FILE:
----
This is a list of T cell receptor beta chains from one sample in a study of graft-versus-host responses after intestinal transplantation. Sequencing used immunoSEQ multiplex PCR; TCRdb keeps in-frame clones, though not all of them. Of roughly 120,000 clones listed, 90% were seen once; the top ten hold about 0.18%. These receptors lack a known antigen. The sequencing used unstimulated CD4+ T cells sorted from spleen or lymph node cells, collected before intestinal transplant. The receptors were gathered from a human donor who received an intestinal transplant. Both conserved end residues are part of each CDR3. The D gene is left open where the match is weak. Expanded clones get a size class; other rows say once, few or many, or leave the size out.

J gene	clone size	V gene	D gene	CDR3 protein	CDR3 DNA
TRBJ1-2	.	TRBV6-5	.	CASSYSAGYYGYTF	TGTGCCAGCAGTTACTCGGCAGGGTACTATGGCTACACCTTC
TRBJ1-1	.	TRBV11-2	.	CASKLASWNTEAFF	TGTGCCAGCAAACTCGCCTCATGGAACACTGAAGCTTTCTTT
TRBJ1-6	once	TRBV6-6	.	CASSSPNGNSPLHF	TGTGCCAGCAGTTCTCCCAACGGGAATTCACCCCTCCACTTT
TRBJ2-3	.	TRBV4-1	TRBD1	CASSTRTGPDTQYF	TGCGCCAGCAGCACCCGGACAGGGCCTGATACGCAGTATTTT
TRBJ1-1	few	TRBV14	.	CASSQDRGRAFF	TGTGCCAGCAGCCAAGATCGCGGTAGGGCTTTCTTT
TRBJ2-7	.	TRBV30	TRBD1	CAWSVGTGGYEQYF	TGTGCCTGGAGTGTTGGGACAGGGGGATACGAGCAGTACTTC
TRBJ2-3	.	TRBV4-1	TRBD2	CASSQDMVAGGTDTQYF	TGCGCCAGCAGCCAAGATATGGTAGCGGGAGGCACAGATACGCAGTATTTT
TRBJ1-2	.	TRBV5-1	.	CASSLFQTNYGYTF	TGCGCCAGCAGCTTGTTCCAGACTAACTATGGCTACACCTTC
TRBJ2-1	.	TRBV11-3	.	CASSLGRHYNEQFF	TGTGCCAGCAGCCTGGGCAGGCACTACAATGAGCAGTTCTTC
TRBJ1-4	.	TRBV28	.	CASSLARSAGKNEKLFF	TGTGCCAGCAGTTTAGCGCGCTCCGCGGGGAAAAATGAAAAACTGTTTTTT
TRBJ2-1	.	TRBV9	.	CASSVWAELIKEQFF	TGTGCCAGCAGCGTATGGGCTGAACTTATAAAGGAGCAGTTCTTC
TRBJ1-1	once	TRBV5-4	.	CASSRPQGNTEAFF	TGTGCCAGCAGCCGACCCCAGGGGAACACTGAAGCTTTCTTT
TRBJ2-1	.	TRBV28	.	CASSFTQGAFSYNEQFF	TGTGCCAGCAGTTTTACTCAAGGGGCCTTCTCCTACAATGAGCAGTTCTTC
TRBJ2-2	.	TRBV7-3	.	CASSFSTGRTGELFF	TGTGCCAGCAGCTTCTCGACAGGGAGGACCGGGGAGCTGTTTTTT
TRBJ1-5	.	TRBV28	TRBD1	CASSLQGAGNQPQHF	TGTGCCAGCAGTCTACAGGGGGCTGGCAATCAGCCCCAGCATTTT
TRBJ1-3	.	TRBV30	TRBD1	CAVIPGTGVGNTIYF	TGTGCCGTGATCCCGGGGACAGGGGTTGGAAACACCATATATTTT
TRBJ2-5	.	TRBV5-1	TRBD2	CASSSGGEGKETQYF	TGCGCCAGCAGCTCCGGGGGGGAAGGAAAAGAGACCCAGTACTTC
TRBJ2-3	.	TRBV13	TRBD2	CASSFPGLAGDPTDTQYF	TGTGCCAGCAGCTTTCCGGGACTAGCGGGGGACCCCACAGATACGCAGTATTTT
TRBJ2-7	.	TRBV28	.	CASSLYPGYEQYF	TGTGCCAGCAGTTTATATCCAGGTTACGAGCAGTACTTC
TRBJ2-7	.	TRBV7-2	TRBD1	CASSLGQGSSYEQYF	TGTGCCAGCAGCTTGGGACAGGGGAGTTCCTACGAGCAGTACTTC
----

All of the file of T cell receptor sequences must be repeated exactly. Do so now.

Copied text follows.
This is a list of T cell receptor beta chains from one sample in a study of graft-versus-host responses after intestinal transplantation. Sequencing used immunoSEQ multiplex PCR; TCRdb keeps in-frame clones, though not all of them. Of roughly 120,000 clones listed, 90% were seen once; the top ten hold about 0.18%. These receptors lack a known antigen. The sequencing used unstimulated CD4+ T cells sorted from spleen or lymph node cells, collected before intestinal transplant. The receptors were gathered from a human donor who received an intestinal transplant. Both conserved end residues are part of each CDR3. The D gene is left open where the match is weak. Expanded clones get a size class; other rows say once, few or many, or leave the size out.

J gene	clone size	V gene	D gene	CDR3 protein	CDR3 DNA
TRBJ1-2	.	TRBV6-5	.	CASSYSAGYYGYTF	TGTGCCAGCAGTTACTCGGCAGGGTACTATGGCTACACCTTC
TRBJ1-1	.	TRBV11-2	.	CASKLASWNTEAFF	TGTGCCAGCAAACTCGCCTCATGGAACACTGAAGCTTTCTTT
TRBJ1-6	once	TRBV6-6	.	CASSSPNGNSPLHF	TGTGCCAGCAGTTCTCCCAACGGGAATTCACCCCTCCACTTT
TRBJ2-3	.	TRBV4-1	TRBD1	CASSTRTGPDTQYF	TGCGCCAGCAGCACCCGGACAGGGCCTGATACGCAGTATTTT
TRBJ1-1	few	TRBV14	.	CASSQDRGRAFF	TGTGCCAGCAGCCAAGATCGCGGTAGGGCTTTCTTT
TRBJ2-7	.	TRBV30	TRBD1	CAWSVGTGGYEQYF	TGTGCCTGGAGTGTTGGGACAGGGGGATACGAGCAGTACTTC
TRBJ2-3	.	TRBV4-1	TRBD2	CASSQDMVAGGTDTQYF	TGCGCCAGCAGCCAAGATATGGTAGCGGGAGGCACAGATACGCAGTATTTT
TRBJ1-2	.	TRBV5-1	.	CASSLFQTNYGYTF	TGCGCCAGCAGCTTGTTCCAGACTAACTATGGCTACACCTTC
TRBJ2-1	.	TRBV11-3	.	CASSLGRHYNEQFF	TGTGCCAGCAGCCTGGGCAGGCACTACAATGAGCAGTTCTTC
TRBJ1-4	.	TRBV28	.	CASSLARSAGKNEKLFF	TGTGCCAGCAGTTTAGCGCGCTCCGCGGGGAAAAATGAAAAACTGTTTTTT
TRBJ2-1	.	TRBV9	.	CASSVWAELIKEQFF	TGTGCCAGCAGCGTATGGGCTGAACTTATAAAGGAGCAGTTCTTC
TRBJ1-1	once	TRBV5-4	.	CASSRPQGNTEAFF	TGTGCCAGCAGCCGACCCCAGGGGAACACTGAAGCTTTCTTT
TRBJ2-1	.	TRBV28	.	CASSFTQGAFSYNEQFF	TGTGCCAGCAGTTTTACTCAAGGGGCCTTCTCCTACAATGAGCAGTTCTTC
TRBJ2-2	.	TRBV7-3	.	CASSFSTGRTGELFF	TGTGCCAGCAGCTTCTCGACAGGGAGGACCGGGGAGCTGTTTTTT
TRBJ1-5	.	TRBV28	TRBD1	CASSLQGAGNQPQHF	TGTGCCAGCAGTCTACAGGGGGCTGGCAATCAGCCCCAGCATTTT
TRBJ1-3	.	TRBV30	TRBD1	CAVIPGTGVGNTIYF	TGTGCCGTGATCCCGGGGACAGGGGTTGGAAACACCATATATTTT
TRBJ2-5	.	TRBV5-1	TRBD2	CASSSGGEGKETQYF	TGCGCCAGCAGCTCCGGGGGGGAAGGAAAAGAGACCCAGTACTTC
TRBJ2-3	.	TRBV13	TRBD2	CASSFPGLAGDPTDTQYF	TGTGCCAGCAGCTTTCCGGGACTAGCGGGGGACCCCACAGATACGCAGTATTTT
TRBJ2-7	.	TRBV28	.	CASSLYPGYEQYF	TGTGCCAGCAGTTTATATCCAGGTTACGAGCAGTACTTC
TRBJ2-7	.	TRBV7-2	TRBD1	CASSLGQGSSYEQYF	TGTGCCAGCAGCTTGGGACAGGGGAGTTCCTACGAGCAGTACTTC